“Veni. Vidi. Purchaci.” So opens a novel about Janet Kirk — a lone women who is braving the wilds of the frontier.
Writing to a friend back home, the “I came; I saw; I bought;” opening refers to Kirk’s purchase of 80 acres of unfarmed land. The rest of the story explores issues of isolation, land settlement, independence, survival, romance, and the myth of the untamed west; typical themes for frontier fiction.
The story of Janet Kirk however, is far from typical. In fact it is quite special. The parcel of land she buys is in Creston. The book’s author is from Cranbrook. The story is about our home.
‘Janet of Kootenay’ was first published in 1919, written by Evah McKowan. It is written is the epistolary style — a story told in a series of letters. ‘Dracula’ is perhaps the best known book written in this style. (This type of writing is no easy feat — Jane Austen was defeated by it).
Published by the firm of George H. Doran in New York, ‘Janet of Kootenay’ received glowing reviews in the ‘New York Times Book Review’, the ‘New York Tribune’, the ‘Atlanta Constitution’, and Philadelphia’s ‘Evening Public Ledger.’ Closer to home, the ‘Manitoba Free Press’ and the ‘Lethbridge Daily Herald’ strongly recommended it.
Evah McKowan was born in 1885, the eldest of four daughters. In 1900 her father moved the entire family from Carlisle, Ontario, to Cranbrook, hoping to take advantage of the new lumber boom. The teenage McKowan took a job teaching at Kimberley’s North Star Mining School until 1903, when she began to teach regularly in Cranbrook. In July of 1908 she married Harry McKowan, one of the owners of Cranbrook Sash & Door. The happy couple soon had three daughters, which they raised in their home at 317-10th Avenue South (which still exists.)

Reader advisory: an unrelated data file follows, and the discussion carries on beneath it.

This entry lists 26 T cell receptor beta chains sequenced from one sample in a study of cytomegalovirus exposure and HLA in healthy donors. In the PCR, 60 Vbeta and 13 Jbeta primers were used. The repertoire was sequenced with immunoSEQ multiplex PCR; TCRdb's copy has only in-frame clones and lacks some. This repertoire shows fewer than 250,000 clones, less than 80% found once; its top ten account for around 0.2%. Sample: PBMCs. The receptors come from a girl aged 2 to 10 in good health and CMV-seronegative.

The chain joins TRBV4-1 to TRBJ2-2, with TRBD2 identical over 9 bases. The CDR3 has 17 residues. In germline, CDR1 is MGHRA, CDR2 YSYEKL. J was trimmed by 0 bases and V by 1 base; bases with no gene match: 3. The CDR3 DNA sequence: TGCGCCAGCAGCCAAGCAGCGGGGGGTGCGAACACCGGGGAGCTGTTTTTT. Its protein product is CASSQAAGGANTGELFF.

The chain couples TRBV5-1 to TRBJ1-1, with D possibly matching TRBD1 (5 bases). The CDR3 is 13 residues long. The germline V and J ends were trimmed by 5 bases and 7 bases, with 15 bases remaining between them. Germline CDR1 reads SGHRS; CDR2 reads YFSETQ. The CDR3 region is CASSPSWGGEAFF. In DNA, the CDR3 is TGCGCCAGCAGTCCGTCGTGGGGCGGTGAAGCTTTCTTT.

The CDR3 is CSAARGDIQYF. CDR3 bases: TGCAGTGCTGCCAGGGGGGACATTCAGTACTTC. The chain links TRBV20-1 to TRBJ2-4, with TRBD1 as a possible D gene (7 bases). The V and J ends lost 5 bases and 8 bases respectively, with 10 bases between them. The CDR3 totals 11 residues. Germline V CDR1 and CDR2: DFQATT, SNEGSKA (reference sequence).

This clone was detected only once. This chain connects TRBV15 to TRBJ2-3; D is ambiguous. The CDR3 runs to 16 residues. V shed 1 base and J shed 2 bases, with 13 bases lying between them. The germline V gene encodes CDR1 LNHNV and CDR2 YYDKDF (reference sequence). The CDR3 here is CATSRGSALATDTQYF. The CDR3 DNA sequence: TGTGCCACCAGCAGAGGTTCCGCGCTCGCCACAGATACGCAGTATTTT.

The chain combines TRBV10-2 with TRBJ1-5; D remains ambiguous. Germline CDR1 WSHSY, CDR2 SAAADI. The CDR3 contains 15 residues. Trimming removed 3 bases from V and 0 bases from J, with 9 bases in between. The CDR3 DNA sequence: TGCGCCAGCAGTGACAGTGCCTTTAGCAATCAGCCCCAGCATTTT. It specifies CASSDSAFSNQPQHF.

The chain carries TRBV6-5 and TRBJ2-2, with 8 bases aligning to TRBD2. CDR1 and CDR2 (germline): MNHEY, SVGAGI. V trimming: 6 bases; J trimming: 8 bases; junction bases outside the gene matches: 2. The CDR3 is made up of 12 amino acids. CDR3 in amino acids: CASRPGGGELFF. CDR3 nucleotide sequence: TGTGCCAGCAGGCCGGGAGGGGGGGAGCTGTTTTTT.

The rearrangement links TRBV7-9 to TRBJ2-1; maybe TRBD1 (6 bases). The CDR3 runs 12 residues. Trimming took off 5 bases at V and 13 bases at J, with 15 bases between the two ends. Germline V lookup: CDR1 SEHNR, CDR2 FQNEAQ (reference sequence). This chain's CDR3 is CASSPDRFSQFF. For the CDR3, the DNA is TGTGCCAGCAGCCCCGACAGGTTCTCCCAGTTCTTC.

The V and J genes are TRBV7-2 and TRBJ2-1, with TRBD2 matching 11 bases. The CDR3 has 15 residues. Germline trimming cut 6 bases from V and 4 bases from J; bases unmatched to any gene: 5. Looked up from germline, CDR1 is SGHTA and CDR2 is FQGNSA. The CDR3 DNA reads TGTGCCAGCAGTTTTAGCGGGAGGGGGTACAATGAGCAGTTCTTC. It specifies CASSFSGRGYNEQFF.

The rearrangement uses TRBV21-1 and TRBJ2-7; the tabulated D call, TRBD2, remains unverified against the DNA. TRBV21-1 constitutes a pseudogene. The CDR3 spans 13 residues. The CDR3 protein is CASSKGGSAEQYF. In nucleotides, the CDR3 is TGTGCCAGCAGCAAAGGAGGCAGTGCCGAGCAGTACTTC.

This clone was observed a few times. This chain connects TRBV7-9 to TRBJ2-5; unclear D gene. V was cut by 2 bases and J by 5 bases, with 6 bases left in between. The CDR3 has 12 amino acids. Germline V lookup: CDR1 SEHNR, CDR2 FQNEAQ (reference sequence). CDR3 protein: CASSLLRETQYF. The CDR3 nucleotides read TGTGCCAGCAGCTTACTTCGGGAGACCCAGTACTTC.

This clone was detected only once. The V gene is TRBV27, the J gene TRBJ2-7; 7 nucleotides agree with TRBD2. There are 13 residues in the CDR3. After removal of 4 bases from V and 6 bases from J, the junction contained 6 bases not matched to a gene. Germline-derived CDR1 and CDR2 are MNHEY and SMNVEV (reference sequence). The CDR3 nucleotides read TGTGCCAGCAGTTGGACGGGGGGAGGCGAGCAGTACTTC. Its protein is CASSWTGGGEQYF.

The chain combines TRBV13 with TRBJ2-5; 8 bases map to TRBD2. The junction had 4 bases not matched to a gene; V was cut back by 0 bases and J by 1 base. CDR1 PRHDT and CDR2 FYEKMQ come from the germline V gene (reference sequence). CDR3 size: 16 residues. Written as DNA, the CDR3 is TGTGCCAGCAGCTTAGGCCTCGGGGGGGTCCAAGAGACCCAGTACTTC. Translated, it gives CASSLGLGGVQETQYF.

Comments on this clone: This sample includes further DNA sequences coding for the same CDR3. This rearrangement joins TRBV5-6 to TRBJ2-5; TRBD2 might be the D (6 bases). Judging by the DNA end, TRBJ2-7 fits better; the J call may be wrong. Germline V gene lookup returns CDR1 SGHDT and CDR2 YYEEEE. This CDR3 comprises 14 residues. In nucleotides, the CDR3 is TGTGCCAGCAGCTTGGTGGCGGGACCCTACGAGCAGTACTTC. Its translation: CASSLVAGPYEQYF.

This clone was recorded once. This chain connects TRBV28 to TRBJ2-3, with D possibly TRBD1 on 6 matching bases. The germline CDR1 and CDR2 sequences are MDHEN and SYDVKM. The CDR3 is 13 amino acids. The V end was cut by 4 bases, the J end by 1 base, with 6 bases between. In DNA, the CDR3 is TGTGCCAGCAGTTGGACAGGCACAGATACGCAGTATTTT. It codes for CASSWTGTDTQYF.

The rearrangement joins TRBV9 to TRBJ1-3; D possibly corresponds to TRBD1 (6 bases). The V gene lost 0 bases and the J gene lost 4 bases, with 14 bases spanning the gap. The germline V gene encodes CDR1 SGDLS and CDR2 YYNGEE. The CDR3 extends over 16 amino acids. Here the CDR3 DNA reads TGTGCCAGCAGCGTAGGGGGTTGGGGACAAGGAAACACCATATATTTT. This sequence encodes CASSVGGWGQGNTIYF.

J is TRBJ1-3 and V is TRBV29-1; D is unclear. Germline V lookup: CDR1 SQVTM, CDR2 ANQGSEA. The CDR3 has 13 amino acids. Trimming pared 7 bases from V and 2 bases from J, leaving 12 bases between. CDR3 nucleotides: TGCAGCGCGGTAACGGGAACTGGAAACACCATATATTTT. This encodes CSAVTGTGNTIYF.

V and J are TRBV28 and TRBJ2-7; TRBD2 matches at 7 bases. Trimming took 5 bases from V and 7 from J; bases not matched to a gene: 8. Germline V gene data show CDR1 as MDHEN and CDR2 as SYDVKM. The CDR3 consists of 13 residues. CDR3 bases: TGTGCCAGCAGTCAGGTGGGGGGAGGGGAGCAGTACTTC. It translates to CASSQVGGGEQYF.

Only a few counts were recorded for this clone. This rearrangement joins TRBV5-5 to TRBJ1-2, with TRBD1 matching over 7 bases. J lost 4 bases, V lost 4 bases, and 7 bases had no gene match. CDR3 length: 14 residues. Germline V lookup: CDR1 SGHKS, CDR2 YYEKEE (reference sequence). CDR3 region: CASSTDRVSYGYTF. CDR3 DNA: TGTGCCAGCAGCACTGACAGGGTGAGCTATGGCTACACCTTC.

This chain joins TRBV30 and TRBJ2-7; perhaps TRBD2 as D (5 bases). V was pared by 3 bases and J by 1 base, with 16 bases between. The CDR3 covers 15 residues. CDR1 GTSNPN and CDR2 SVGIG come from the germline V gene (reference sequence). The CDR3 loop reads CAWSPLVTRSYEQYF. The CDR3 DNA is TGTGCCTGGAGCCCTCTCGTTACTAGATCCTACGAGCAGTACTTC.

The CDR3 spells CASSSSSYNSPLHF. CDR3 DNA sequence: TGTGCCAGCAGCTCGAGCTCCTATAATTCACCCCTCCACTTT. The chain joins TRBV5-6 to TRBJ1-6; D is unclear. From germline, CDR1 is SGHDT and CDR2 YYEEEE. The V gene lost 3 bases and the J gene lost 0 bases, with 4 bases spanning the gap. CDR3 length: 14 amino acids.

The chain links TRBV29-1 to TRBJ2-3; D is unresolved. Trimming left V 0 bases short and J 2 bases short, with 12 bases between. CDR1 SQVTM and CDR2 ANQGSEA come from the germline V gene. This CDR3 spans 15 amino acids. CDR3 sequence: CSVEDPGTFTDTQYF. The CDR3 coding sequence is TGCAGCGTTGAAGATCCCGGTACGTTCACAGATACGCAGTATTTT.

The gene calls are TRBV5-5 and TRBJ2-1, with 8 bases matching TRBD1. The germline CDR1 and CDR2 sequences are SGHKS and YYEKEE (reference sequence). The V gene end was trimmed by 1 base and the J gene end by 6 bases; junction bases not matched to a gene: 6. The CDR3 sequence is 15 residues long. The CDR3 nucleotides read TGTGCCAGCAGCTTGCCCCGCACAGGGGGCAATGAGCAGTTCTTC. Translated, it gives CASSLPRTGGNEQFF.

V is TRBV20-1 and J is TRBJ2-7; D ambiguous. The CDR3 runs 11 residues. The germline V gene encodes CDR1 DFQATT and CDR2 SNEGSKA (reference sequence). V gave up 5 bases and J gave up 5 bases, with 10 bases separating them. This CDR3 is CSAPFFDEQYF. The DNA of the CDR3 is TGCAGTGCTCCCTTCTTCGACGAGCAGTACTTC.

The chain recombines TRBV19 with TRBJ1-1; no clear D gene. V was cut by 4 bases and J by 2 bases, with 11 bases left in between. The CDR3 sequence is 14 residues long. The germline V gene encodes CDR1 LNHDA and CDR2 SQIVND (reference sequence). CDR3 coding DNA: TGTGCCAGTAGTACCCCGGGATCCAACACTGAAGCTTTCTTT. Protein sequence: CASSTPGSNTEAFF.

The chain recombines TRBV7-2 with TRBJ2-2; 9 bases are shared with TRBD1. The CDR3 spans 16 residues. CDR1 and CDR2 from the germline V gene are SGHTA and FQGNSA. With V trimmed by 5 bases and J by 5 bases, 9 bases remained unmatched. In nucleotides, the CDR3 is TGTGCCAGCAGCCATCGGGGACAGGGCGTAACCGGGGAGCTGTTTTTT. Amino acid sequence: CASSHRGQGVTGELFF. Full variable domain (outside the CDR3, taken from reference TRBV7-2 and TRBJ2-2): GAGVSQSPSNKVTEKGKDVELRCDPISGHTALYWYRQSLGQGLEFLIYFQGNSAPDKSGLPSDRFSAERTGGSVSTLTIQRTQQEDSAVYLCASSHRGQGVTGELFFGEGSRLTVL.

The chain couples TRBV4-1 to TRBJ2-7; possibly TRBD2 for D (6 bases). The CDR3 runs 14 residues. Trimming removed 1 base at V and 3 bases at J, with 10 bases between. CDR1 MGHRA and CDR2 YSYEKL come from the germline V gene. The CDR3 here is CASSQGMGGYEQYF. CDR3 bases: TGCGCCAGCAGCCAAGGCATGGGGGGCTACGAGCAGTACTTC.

Unfortunately any details about writing ‘Janet of Kootenay’ are lost to history. A study of McKowan conducted by S. Leigh Mathews for her Early Canadian Women Writers series also came up short of facts. Although Mathews interviewed all nine of McKowan’s grandchildren, none of them knew any details concerning the creation of ‘Janet.’ She was simply “Grandma,” and not a famous writer.
McKowan did write a series of articles about writing, and one gives a clue as to what may have gave her the writing bug. In a 1922 article for the ‘Manitoba Free Press’ she confessed that “it is almost impossible to gaze at the mountains glowing like living coals in the sunset; to follow a mountain trial when the tamaracks and cottonwoods are touched with the yellow of autumn …without wanting — as my little girl once put it — to tell the world about it.”
The success of ‘Janet of Kootenay’ led to the follow up novel ‘Graydon of the Windermere,’ which appeared in 1920. Similar to ‘Janet,’ this new book has a former Toronto parson beginning a new life in the majestic Windermere Valley.
Advertisements and flyers promised readers a third novel, but one never appeared. Reasons for this are also lost to history. McKowan was no slouch though. Not only did she take over Cranbrook Sash and Door after her husband died, but she ran the BC Chapter of the Canadian Authors Association, the Cranbrook Women’s Institute, the Cranbrook Girls in Training, the Canadian Society for the Control of Cancer is Cranbrook, and the Creston Valley Ladies’s Liberal Association. She also played numerous sports and was an avid painter.
She also may have written the great Canadian novel. ‘Janet of Kootenay’ is an awesome start to our very own literary heritage.
(Full disclosure: my great grandfather Charles Selby worked for McKowan’s husband at Cranbrook Sash and Door. Oddly, no one in my family ever mentioned Evah McKowan or her books. Of course there is also the real possibility that they did and I wasn’t listening. Although she passed away five years before I was born, I like to think her third book was called ‘Mike of Cranbrook.’)
Mike Selby is Reference Librarian at the Cranbrook Public Library